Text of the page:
Presentation Abstract

Puget Sound, situated in the southern portion of the Salish Sea, supports approximately 172 marine bird species that face a multitude of threats, ranging from chronic oiling to entanglement in derelict fishing gear. As local population numbers shift due to both intrinsic and extrinsic forcing (e.g., on the breeding grounds), understanding the pattern of species' use of habitats and locations across the Sound can inform conservation planning. Using data collected by the Puget Sound Seabird Survey (PSSS) - a citizen science program that collects information on the abundance and distribution of marine birds in the nearshore environment throughout Puget Sound - we developed and applied hotspot detection methods to 15 marine bird species that utilize the nearshore waters of the Sound. We found that species distributions ranged from ubiquitous/uniform (e.g., Glaucous-winged Gulls Larus glaucescens, Double-crested Cormorants Phalacrocorax auritus and Horned Grebes Podiceps auritus), to highly location specific (e.g., Pigeon Guillemots Cepphus columba, Harlequin Ducks Histrionicus histrionicus and White-winged Scoters Melanitta fusca). We identified three different types of hotspot behavior: “seasonal contraction” in density or occupancy location(s), “hotspots in abundance” but not occupancy, and “hotspots in both occupancy and abundance.” Hotspot locations were species-group specific, probably resulting from differences in nearshore depth profile among locations. These depth associations likely correspond to feeding behavior and availability of foraging habitat. Hotspot detection can be a useful tool for delineating priority areas for conservation and management. The tools developed in this study can be used to identify both hot and cold spots and, if seasonality is included, to determine if the hotspots are stable or seasonally intermittent.

Session Title

Transboundary Monitoring of Marine Birds and Mammals in the Salish Sea

Keywords

Citizen science, Seabirds, Seabird hotspots, Marine birds, Puget Sound, Community science, Seabird occupancy

Conference Track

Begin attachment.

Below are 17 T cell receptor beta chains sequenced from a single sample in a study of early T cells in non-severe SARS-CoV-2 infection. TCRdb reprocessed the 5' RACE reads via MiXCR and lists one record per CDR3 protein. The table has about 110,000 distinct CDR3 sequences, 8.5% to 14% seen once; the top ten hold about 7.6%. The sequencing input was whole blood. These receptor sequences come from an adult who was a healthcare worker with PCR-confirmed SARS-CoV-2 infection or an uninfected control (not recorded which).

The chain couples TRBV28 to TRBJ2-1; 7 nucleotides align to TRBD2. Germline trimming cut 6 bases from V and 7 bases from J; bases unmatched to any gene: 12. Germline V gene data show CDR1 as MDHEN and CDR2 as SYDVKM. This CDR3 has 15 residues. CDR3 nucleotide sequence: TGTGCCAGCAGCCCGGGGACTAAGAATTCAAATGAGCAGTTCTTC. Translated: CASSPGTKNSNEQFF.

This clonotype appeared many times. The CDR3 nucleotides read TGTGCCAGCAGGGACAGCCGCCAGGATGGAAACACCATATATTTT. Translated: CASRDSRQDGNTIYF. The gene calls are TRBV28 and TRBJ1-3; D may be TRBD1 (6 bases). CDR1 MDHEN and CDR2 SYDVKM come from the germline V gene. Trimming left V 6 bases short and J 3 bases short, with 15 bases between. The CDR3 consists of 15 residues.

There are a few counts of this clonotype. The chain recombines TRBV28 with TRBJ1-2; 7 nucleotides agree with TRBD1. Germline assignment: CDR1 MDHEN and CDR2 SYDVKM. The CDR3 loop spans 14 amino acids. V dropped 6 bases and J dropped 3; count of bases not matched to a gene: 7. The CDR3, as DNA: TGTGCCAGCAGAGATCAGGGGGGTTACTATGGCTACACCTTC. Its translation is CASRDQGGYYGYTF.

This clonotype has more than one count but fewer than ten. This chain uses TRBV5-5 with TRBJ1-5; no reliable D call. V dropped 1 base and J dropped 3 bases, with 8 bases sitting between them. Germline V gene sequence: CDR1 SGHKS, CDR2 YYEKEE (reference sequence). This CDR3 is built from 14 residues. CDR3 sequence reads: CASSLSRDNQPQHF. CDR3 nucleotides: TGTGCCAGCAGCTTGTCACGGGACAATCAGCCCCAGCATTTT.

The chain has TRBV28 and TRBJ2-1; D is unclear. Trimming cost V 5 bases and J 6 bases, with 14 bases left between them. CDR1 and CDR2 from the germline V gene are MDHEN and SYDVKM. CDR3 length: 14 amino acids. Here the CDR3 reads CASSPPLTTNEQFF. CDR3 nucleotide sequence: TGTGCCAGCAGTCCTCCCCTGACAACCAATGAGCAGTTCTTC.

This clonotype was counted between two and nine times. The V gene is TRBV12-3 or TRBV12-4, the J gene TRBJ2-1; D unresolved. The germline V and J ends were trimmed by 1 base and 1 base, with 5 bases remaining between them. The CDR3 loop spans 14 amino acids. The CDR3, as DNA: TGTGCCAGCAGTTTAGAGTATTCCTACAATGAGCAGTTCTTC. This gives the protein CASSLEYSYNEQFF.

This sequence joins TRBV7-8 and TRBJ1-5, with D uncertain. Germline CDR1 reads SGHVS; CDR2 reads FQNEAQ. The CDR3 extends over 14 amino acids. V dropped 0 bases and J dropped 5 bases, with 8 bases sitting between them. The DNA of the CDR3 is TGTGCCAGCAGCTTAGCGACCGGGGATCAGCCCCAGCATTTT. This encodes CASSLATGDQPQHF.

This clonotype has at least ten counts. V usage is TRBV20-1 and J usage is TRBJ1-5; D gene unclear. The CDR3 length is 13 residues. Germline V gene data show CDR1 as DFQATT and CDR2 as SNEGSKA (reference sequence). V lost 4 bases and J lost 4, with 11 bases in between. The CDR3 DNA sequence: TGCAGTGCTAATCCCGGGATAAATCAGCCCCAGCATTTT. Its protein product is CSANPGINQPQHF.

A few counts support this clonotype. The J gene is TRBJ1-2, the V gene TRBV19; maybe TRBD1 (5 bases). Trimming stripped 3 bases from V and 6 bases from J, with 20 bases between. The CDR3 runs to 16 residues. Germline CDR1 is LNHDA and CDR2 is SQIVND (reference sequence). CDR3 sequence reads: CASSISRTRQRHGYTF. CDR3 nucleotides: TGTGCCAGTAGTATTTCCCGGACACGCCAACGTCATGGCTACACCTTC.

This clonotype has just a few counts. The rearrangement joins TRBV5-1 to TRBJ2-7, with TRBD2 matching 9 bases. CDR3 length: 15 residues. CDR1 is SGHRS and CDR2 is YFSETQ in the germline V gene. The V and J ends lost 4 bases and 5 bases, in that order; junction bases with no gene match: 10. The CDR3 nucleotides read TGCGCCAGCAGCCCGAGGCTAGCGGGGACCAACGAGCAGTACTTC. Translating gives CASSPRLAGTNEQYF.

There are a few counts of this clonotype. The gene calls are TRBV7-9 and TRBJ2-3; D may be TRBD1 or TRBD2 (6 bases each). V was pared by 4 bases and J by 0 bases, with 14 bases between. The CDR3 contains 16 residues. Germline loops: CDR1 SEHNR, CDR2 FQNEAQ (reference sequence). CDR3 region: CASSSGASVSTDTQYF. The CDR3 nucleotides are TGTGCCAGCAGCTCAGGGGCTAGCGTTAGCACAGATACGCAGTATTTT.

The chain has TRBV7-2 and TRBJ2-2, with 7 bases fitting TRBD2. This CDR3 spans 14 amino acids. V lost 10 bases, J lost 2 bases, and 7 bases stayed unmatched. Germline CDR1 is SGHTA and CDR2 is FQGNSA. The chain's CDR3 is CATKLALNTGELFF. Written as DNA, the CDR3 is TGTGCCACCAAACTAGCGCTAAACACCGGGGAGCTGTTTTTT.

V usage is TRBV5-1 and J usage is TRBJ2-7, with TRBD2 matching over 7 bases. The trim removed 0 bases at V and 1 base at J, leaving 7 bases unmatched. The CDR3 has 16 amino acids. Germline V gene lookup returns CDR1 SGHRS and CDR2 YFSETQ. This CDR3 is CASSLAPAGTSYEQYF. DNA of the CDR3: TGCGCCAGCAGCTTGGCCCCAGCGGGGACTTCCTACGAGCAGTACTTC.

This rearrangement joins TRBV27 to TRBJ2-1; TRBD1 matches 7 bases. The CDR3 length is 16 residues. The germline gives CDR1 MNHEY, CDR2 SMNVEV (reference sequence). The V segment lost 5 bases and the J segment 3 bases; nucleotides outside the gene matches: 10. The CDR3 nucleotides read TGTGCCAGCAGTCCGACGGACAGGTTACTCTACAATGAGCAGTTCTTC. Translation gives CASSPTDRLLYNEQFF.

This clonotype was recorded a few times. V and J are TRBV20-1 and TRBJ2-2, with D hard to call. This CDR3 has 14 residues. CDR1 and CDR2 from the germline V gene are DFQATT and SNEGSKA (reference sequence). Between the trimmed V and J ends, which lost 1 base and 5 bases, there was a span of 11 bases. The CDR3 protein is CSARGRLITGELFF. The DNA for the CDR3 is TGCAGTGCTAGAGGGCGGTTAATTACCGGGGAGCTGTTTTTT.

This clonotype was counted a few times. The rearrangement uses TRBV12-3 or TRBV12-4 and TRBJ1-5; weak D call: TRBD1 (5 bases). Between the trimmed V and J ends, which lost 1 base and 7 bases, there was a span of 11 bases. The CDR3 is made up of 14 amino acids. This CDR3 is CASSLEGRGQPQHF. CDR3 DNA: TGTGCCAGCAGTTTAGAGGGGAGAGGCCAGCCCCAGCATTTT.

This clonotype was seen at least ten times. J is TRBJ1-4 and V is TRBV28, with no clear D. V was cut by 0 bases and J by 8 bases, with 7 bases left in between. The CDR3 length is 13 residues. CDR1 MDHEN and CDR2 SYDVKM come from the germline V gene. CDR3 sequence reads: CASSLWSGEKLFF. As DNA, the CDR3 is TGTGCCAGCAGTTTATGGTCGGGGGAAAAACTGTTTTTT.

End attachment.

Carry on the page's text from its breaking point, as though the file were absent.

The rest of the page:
SSE7: Monitoring: Species and Habitats

Conference Name

Salish Sea Ecosystem Conference (Seattle, WA : 2018)

Document Type

Event

SSEC Identifier

SSE7-186

Start Date

4-4-2018 1:45 PM

End Date

4-4-2018 2:00 PM

Type of Presentation

Oral

Contributing Repository

Digital content made available by University Archives, Heritage Resources, Western Libraries, Western Washington University.

Geographic Coverage

Salish Sea (B.C. and Wash.)

Rights

This resource is displayed for educational purposes only and may be subject to U.S. and international copyright laws. For more information about rights or obtaining copies of this resource, please contact University Archives, Heritage Resources, Western Libraries, Western Washington University, Bellingham, WA 98225-9103, USA (360-650-7534; heritage.resources@wwu.edu) and refer to the collection name and identifier. Any materials cited must be attributed to the Salish Sea Ecosystem Conference Records, University Archives, Heritage Resources, Western Libraries, Western Washington University.

Type

text

Language

English

Format

application/pdf

Share

COinS
 
Apr 4th, 1:45 PM Apr 4th, 2:00 PM

Some like it hot: using citizen science to identify marine bird hotspots in Puget Sound

Puget Sound, situated in the southern portion of the Salish Sea, supports approximately 172 marine bird species that face a multitude of threats, ranging from chronic oiling to entanglement in derelict fishing gear. As local population numbers shift due to both intrinsic and extrinsic forcing (e.g., on the breeding grounds), understanding the pattern of species' use of habitats and locations across the Sound can inform conservation planning. Using data collected by the Puget Sound Seabird Survey (PSSS) - a citizen science program that collects information on the abundance and distribution of marine birds in the nearshore environment throughout Puget Sound - we developed and applied hotspot detection methods to 15 marine bird species that utilize the nearshore waters of the Sound. We found that species distributions ranged from ubiquitous/uniform (e.g., Glaucous-winged Gulls Larus glaucescens, Double-crested Cormorants Phalacrocorax auritus and Horned Grebes Podiceps auritus), to highly location specific (e.g., Pigeon Guillemots Cepphus columba, Harlequin Ducks Histrionicus histrionicus and White-winged Scoters Melanitta fusca). We identified three different types of hotspot behavior: “seasonal contraction” in density or occupancy location(s), “hotspots in abundance” but not occupancy, and “hotspots in both occupancy and abundance.” Hotspot locations were species-group specific, probably resulting from differences in nearshore depth profile among locations. These depth associations likely correspond to feeding behavior and availability of foraging habitat. Hotspot detection can be a useful tool for delineating priority areas for conservation and management. The tools developed in this study can be used to identify both hot and cold spots and, if seasonality is included, to determine if the hotspots are stable or seasonally intermittent.